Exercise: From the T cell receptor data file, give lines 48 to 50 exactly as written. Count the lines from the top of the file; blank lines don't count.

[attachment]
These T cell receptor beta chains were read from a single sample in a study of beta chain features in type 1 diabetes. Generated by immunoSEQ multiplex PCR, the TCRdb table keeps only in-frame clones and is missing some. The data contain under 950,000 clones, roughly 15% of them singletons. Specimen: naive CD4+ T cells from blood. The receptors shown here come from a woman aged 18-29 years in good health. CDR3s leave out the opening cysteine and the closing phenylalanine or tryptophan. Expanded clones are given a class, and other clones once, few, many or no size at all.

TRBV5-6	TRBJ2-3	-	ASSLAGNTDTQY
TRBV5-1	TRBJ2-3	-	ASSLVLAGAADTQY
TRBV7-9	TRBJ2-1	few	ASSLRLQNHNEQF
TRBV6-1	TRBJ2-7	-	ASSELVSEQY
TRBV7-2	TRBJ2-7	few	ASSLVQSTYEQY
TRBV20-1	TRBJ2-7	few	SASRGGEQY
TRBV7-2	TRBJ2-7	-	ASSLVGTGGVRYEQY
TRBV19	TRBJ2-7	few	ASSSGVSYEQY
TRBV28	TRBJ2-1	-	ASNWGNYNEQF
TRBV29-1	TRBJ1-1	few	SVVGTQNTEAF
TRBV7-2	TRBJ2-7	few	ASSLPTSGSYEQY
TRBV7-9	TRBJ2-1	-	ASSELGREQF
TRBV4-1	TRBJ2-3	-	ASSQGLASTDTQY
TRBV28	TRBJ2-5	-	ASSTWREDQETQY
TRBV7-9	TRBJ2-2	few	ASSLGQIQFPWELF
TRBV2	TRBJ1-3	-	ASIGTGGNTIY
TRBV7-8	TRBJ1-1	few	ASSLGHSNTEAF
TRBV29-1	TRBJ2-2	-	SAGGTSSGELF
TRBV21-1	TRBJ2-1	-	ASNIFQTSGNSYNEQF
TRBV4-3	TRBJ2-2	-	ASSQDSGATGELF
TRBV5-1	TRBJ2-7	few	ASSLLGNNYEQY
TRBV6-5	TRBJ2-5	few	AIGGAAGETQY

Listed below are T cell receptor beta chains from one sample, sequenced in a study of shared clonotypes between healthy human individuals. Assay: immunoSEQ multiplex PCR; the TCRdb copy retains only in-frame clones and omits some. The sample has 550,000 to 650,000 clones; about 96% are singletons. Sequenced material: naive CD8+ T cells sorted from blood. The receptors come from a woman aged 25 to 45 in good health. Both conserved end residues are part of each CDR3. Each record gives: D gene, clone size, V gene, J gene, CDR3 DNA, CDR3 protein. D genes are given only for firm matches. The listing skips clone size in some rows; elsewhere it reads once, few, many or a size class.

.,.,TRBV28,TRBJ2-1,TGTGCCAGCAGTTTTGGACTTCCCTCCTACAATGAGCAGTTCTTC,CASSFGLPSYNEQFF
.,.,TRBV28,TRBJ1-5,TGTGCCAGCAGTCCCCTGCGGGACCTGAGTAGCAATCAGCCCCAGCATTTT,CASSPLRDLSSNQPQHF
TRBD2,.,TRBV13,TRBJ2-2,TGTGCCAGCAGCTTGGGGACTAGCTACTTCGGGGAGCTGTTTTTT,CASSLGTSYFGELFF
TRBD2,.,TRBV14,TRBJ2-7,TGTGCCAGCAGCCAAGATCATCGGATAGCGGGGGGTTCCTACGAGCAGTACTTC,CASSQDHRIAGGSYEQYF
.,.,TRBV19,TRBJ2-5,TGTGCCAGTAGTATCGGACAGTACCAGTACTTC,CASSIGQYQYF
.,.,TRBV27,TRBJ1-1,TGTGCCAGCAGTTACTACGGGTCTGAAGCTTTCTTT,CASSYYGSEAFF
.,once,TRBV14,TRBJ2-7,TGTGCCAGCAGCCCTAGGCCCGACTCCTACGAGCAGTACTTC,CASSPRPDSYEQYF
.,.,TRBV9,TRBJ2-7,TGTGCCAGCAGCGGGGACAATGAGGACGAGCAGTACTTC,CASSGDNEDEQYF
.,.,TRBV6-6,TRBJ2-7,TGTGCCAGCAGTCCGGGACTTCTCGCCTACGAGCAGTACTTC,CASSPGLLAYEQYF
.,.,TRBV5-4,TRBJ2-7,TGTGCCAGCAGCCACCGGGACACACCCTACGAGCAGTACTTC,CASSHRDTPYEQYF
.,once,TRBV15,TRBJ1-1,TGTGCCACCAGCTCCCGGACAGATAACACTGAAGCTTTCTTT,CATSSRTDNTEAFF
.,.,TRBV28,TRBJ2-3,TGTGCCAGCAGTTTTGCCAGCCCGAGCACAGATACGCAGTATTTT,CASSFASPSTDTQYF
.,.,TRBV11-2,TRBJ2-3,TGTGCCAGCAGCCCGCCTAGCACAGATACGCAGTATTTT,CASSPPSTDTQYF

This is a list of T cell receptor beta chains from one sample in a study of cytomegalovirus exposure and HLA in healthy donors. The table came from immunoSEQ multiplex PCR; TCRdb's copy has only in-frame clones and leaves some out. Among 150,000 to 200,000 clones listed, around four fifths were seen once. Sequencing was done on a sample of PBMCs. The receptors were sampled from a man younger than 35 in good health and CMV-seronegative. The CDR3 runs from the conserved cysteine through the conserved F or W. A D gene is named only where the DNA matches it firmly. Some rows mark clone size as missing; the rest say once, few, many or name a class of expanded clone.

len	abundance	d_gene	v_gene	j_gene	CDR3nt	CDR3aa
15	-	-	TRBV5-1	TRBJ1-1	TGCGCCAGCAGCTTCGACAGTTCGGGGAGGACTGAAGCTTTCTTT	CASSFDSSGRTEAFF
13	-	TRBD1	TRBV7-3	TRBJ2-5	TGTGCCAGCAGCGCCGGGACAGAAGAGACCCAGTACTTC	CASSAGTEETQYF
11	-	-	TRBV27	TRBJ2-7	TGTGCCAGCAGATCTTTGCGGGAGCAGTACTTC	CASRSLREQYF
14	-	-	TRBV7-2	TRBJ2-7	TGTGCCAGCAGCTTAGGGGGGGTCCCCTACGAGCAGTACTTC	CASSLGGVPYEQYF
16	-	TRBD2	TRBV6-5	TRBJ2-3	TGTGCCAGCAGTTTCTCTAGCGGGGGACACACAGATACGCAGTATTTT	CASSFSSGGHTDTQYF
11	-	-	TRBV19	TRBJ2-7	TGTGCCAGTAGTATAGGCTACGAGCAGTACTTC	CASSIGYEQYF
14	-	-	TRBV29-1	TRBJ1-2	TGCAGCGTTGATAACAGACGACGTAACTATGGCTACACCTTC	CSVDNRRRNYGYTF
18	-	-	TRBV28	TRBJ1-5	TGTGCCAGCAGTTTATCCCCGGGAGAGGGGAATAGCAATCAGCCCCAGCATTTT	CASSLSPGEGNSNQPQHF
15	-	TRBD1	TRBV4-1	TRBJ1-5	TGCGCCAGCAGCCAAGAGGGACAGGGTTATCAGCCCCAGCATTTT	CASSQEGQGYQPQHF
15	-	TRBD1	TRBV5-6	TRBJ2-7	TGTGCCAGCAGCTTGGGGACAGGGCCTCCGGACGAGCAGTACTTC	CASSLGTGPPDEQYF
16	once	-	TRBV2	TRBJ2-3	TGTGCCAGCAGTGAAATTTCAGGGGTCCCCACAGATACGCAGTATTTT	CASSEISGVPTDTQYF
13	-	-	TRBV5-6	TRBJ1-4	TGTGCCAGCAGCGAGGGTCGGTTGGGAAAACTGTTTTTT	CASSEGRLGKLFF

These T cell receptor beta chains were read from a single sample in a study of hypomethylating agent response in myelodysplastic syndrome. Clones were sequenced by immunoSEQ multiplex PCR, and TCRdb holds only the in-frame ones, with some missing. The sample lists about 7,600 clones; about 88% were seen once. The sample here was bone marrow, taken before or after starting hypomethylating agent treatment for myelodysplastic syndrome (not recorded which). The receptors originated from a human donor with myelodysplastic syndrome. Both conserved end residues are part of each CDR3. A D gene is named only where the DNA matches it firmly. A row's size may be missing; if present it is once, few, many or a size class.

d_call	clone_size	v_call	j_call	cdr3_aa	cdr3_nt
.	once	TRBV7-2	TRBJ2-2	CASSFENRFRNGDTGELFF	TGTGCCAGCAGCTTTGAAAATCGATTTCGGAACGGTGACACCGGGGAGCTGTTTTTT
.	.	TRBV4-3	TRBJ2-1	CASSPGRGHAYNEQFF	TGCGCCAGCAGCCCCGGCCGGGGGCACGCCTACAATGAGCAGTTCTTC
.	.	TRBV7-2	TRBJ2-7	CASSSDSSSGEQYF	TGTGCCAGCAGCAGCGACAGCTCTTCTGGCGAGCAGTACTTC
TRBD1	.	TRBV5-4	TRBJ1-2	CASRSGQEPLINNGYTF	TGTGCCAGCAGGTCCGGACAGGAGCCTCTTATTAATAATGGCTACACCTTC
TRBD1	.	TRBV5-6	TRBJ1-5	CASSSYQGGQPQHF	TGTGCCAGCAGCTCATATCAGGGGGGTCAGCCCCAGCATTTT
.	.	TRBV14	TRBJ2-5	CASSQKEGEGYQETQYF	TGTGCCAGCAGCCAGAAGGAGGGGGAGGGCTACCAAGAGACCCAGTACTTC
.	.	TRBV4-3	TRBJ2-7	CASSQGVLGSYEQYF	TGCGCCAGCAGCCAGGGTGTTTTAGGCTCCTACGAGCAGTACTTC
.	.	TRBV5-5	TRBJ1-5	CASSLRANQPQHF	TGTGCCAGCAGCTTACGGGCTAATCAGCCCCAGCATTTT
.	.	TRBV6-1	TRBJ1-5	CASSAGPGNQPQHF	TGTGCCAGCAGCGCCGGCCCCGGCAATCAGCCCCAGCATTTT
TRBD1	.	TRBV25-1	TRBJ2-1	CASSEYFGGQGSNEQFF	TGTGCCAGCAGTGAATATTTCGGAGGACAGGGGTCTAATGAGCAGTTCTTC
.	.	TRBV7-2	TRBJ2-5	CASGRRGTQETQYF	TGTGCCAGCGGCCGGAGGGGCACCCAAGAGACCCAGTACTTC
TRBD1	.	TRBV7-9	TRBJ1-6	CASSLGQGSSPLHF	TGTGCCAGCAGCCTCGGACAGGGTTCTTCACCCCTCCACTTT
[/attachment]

15	-	TRBD1	TRBV4-1	TRBJ1-5	TGCGCCAGCAGCCAAGAGGGACAGGGTTATCAGCCCCAGCATTTT	CASSQEGQGYQPQHF
15	-	TRBD1	TRBV5-6	TRBJ2-7	TGTGCCAGCAGCTTGGGGACAGGGCCTCCGGACGAGCAGTACTTC	CASSLGTGPPDEQYF
16	once	-	TRBV2	TRBJ2-3	TGTGCCAGCAGTGAAATTTCAGGGGTCCCCACAGATACGCAGTATTTT	CASSEISGVPTDTQYF